1966... I knew nothing about computers, but I knew there
had to be a better way to produce documents than dictating
them, reviewing a draft, marking up the draft with corrections,
reviewing the retyped draft, and then, in frustration,
seeing that the typist had introduced more errors while
making the corrections...
- Charles Goldfarb, The
Roots of SGML -- A Personal Recollection, 1996.
HTML is the simple and powerful language
used to describe web pages, and is still used as the main interface
language to the web.
In 1969, the same year the ARPANET was
Goldfarb, Edward Mosher, and Raymond Loriewas invented the
Generalized Markup Language (GML) to facilitate text management
in large information systems. GML was based on the work of Rice
and Tunnicliffe with
tagging schemes, and added a formal document structure, so that
any computer program could automatically process and format the
individual parts of the document.
In 1980, the American National Standards Institute (ANSI) committee
built on GML and published a working draft of Standard GML, or
SGML. Major adopters of the standard included the US Internal Revenue
Service and Department of Defense. A draft international standard
was adopted by the European Community in 1985, and a final standard
was published as ISO 8879:1986. The final standard was published
with a working SGML system developed by Anders Berglund, then of
the European Particle Physics Laboratory (CERN).
A few years later another scientist at CERN, Tim
Berners-Lee, invented the HyperText Markup Language
(HTML) to define the structure of web pages. Tim never planned
HTML to be more than a structure into which a wide range of
multi-media documents would be fitted, but it was designed
well enough that it came to be used to present a wide range
of content itself. The main structure of modern HTML was agreed
at a meeting at the first WWW Conference held the week of 25
May, 1994, including the incorporation of tables, graphics,
and mathematics symbols, as would be expected for a language
then aimed at academic work.
HTML is designed to be as simple as possible. Each command consists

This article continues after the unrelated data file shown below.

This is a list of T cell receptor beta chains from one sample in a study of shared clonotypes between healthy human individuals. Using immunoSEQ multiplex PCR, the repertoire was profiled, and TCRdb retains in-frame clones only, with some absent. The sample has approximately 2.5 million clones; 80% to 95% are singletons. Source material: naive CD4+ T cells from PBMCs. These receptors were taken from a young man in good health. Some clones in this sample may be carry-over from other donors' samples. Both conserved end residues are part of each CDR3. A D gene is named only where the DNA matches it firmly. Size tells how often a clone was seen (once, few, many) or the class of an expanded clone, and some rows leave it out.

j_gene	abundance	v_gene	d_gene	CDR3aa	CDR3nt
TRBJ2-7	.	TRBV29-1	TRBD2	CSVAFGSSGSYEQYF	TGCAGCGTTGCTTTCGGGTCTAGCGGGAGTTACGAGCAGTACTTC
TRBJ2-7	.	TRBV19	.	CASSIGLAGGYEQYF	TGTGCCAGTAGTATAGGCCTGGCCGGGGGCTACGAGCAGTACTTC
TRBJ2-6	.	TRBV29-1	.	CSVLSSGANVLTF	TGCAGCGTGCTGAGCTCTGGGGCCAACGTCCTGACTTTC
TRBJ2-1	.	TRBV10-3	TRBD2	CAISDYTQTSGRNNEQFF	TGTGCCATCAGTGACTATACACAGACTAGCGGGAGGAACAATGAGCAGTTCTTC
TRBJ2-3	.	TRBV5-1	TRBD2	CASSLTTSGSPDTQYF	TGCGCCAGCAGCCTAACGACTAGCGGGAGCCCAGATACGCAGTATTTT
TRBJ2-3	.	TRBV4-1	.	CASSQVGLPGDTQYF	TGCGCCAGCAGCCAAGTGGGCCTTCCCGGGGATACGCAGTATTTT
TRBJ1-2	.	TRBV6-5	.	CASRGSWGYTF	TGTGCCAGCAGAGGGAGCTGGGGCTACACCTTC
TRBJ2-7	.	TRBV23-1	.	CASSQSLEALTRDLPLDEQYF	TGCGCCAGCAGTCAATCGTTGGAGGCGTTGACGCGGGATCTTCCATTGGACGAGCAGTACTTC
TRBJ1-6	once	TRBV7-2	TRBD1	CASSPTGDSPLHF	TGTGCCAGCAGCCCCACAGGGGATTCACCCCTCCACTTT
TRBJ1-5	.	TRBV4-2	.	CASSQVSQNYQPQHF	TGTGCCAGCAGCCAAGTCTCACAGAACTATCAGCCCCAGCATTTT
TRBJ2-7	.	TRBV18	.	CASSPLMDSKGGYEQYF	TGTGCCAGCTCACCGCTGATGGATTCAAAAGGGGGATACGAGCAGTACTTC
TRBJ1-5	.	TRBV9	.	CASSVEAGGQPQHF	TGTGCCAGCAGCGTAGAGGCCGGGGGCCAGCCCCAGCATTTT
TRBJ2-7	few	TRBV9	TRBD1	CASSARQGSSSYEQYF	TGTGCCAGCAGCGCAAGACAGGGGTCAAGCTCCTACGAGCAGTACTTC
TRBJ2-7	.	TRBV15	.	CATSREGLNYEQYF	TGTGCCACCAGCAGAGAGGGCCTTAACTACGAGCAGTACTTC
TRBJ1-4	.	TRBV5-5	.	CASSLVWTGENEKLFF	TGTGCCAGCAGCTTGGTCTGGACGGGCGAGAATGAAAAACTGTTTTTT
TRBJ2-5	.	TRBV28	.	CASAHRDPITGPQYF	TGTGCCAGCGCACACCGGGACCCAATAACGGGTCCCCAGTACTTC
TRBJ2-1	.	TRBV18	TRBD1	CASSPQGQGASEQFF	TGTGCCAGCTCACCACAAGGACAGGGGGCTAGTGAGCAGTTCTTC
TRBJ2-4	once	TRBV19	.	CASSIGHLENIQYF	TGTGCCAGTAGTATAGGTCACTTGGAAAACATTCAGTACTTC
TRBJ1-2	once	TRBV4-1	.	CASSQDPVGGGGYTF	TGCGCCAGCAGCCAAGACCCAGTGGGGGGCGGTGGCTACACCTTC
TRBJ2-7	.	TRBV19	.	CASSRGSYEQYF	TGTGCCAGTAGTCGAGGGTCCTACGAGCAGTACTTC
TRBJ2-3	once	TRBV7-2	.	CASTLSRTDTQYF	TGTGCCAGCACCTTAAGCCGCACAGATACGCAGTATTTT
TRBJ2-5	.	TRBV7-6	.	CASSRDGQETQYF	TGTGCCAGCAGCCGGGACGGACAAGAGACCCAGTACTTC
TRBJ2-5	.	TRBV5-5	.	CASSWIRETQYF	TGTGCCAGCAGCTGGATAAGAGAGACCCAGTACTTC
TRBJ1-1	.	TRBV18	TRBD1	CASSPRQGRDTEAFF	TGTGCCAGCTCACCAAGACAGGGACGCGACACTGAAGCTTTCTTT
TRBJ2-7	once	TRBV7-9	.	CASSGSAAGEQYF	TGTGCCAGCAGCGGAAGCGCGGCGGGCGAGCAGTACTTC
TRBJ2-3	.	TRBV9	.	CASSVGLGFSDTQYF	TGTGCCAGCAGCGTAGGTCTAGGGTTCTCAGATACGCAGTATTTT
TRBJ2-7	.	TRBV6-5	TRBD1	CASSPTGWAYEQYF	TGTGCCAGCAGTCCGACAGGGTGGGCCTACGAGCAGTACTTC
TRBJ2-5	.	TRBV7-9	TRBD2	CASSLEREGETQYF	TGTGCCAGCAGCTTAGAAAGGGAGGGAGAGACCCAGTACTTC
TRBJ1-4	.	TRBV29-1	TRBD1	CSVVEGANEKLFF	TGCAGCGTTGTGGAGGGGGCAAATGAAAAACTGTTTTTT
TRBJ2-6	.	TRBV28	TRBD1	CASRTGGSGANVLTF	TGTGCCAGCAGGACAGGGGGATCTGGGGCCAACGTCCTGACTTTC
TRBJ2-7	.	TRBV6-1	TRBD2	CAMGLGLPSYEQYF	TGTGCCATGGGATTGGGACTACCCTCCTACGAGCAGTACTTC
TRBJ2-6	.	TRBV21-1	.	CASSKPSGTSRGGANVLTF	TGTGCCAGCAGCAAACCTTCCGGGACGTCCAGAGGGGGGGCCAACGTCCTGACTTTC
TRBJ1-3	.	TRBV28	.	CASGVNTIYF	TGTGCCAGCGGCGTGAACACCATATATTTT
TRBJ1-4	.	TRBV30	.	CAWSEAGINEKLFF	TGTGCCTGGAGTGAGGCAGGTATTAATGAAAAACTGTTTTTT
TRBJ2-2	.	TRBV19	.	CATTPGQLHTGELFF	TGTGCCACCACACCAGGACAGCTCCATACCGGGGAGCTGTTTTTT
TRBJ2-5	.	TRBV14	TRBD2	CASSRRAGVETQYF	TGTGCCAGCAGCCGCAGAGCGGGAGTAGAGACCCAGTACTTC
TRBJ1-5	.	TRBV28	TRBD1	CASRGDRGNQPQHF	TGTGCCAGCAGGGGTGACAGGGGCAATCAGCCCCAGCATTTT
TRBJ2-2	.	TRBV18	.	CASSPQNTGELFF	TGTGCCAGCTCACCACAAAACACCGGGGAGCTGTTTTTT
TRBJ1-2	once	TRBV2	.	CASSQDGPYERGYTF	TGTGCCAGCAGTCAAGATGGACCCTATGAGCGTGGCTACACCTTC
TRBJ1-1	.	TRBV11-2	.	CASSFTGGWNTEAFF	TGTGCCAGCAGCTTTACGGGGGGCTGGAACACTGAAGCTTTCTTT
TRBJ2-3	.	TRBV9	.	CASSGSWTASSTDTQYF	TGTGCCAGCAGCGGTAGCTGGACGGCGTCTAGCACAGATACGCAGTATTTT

of an opening tag in angle brackets, like <tag>, and a closing
tag with an added slash, like </tag>. Some of the most common
commands are listed below, together with the result displayed when
the HTML is read by a web browser.
water is <b>very</b> blue.
water is very blue.
wind is <i>very</i> warm.
wind is very warm.
a small world
a small world
main page is
main page is here.
Every web page is written in HTML, which is text based, so it's
easily and quickly communicated across the Internet. On most browsers
you can view the HTML for any web page you visit, including this
one, by selecting "View Source" from the browser toolbar, or from
a pop-up menu appearing when you right-click on a particular frame.
When you are finished viewing the web page source you can close
that window without affecting any of the pages you are viewing.
Dan Connolly, Jon Bosak, and others at the W3C have also developed
a successor to SGML called the Extensible Markup Language (XML),
which provides the structure to enable design of a range of languages
like HTML for various purposes, and is in wide and increasing use.
Berners-Lee published a specification for HTML in RFC
1866, Hypertext Markup Language - 2.0, November 1995.
Generated HTML. There are several technologies used to
dynamically create web pages on the fly whenever they are requested
by a visitor, often by some variation on reading values from a
database, for example to provide current weather or sports information.
These methods often give their pages a different three-letter extension
than ".htm", although the page as it is transmitted over
the Internet and received by your browser is still constructed
in HTML so your browser can read it. Three leading technologies
for web page generation are listed below:
- .asp --
Active server pages (ASP)
- .cgi --
Common gateway interface (CGI)
- .php --
These automated methods can produce powerfully interactive content,
but have a key disadvantage: the data does not exist independently,
it depends on the operation of a program which is much more complicated
than data and can have many of its own dependencies. If the program
fails to work perfectly, you often get no data or wrong data --
perhaps all the temperatures are set to zero and every sports team
is tied. A real example from 7 May 2003 can be found below -- this
message was returned instead of the expected forum web
searchengineforums.com: The Search Engines: Google:
Google Quick Start
There seems to have been a slight problem with the database. Please try again by pressing the refresh button in your browser.
error in Invalid SQL: SELECT thread FROM forum_stats WHERE forum='Forum28'
AND last_post < ORDER BY last_post DESC LIMIT 1
mysql error: You have an error in your SQL syntax near 'ORDER BY last_post DESC LIMIT 1' at line 1
mysql error number: 1064
Date: Wednesday 07th of May 2003 05:32:11 PM
Resources. The following sites provide additional information